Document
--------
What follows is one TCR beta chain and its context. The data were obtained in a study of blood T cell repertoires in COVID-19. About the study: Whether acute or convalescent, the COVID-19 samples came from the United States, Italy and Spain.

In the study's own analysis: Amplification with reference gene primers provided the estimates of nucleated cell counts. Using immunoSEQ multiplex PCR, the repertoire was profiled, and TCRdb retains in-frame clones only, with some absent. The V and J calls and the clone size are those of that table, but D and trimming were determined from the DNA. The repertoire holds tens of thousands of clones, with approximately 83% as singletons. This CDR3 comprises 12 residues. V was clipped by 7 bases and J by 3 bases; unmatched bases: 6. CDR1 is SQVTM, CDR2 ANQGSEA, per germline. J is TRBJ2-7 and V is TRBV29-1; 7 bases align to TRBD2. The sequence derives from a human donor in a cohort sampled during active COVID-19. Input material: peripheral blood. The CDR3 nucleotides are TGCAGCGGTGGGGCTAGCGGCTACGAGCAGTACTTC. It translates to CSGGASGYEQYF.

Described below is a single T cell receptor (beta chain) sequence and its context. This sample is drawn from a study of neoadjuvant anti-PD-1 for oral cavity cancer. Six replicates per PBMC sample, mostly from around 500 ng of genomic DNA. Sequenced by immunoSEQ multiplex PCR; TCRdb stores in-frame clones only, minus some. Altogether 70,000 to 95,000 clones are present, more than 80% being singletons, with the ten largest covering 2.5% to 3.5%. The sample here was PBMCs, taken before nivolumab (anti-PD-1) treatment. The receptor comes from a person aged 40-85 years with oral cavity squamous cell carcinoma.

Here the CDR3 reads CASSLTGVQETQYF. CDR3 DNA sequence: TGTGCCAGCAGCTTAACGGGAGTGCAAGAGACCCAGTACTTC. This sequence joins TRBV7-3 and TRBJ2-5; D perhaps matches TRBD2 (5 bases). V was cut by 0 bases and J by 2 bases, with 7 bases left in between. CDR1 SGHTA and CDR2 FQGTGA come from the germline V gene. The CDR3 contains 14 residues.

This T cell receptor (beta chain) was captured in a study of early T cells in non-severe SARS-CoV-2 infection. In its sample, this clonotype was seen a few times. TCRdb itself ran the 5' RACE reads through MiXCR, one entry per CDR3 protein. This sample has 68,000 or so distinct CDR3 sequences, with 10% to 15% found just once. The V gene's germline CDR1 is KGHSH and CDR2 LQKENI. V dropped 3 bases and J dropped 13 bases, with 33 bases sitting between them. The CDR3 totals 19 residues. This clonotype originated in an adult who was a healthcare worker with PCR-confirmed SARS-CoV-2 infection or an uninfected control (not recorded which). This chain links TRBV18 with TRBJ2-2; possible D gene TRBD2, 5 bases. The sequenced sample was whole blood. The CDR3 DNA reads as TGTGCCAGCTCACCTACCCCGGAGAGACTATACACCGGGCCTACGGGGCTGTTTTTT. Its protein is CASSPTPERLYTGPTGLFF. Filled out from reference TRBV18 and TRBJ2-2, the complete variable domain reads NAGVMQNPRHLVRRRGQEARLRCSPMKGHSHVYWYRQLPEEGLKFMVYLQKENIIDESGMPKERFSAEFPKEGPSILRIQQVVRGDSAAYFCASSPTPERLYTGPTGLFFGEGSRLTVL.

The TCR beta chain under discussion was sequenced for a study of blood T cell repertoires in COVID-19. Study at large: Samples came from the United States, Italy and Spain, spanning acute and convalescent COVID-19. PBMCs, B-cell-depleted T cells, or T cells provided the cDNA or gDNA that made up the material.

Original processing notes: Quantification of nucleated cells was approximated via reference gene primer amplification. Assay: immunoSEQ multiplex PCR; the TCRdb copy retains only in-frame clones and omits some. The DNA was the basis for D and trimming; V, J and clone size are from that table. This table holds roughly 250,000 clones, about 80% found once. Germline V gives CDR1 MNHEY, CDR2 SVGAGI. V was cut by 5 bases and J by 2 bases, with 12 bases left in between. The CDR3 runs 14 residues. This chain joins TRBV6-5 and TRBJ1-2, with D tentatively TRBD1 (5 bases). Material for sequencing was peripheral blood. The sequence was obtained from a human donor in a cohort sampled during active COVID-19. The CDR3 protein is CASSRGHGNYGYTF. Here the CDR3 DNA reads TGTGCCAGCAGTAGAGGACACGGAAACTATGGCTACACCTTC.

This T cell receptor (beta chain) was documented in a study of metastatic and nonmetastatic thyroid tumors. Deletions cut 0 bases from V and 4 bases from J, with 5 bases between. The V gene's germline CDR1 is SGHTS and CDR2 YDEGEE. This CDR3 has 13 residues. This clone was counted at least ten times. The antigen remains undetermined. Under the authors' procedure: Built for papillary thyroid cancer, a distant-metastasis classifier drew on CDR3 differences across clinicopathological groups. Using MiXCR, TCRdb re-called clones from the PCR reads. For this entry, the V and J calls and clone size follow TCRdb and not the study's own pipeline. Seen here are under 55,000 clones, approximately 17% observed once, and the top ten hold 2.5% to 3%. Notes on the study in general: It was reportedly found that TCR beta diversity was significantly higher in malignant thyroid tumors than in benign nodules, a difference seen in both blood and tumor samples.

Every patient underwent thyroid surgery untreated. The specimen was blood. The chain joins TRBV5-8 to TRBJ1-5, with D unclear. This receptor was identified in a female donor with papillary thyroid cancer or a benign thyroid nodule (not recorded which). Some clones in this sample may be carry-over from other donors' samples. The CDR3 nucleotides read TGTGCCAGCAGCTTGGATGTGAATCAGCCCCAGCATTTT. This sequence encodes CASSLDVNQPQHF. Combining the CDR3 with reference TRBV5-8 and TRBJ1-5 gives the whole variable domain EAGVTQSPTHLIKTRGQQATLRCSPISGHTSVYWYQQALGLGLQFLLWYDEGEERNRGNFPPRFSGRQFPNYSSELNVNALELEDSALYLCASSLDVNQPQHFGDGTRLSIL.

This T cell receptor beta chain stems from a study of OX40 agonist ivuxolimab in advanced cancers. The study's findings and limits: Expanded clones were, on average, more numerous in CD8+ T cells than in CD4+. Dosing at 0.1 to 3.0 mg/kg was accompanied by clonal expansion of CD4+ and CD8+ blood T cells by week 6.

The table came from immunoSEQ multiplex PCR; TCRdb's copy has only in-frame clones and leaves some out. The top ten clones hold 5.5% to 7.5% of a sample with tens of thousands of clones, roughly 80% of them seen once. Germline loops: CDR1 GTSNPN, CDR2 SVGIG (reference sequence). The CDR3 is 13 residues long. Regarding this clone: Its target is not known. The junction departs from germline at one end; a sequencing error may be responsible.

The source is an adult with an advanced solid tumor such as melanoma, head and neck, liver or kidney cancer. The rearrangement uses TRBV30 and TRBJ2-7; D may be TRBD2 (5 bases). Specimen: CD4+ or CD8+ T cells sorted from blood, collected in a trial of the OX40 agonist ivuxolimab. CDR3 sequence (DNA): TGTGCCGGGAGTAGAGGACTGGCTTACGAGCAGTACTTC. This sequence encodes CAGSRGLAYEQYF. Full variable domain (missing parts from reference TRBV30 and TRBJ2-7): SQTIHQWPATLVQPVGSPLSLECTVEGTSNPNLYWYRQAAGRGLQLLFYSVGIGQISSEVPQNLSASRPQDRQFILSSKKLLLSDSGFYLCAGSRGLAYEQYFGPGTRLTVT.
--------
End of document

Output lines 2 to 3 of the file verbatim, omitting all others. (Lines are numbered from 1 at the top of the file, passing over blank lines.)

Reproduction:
In the study's own analysis: Amplification with reference gene primers provided the estimates of nucleated cell counts. Using immunoSEQ multiplex PCR, the repertoire was profiled, and TCRdb retains in-frame clones only, with some absent. The V and J calls and the clone size are those of that table, but D and trimming were determined from the DNA. The repertoire holds tens of thousands of clones, with approximately 83% as singletons. This CDR3 comprises 12 residues. V was clipped by 7 bases and J by 3 bases; unmatched bases: 6. CDR1 is SQVTM, CDR2 ANQGSEA, per germline. J is TRBJ2-7 and V is TRBV29-1; 7 bases align to TRBD2. The sequence derives from a human donor in a cohort sampled during active COVID-19. Input material: peripheral blood. The CDR3 nucleotides are TGCAGCGGTGGGGCTAGCGGCTACGAGCAGTACTTC. It translates to CSGGASGYEQYF.

Described below is a single T cell receptor (beta chain) sequence and its context. This sample is drawn from a study of neoadjuvant anti-PD-1 for oral cavity cancer. Six replicates per PBMC sample, mostly from around 500 ng of genomic DNA. Sequenced by immunoSEQ multiplex PCR; TCRdb stores in-frame clones only, minus some. Altogether 70,000 to 95,000 clones are present, more than 80% being singletons, with the ten largest covering 2.5% to 3.5%. The sample here was PBMCs, taken before nivolumab (anti-PD-1) treatment. The receptor comes from a person aged 40-85 years with oral cavity squamous cell carcinoma.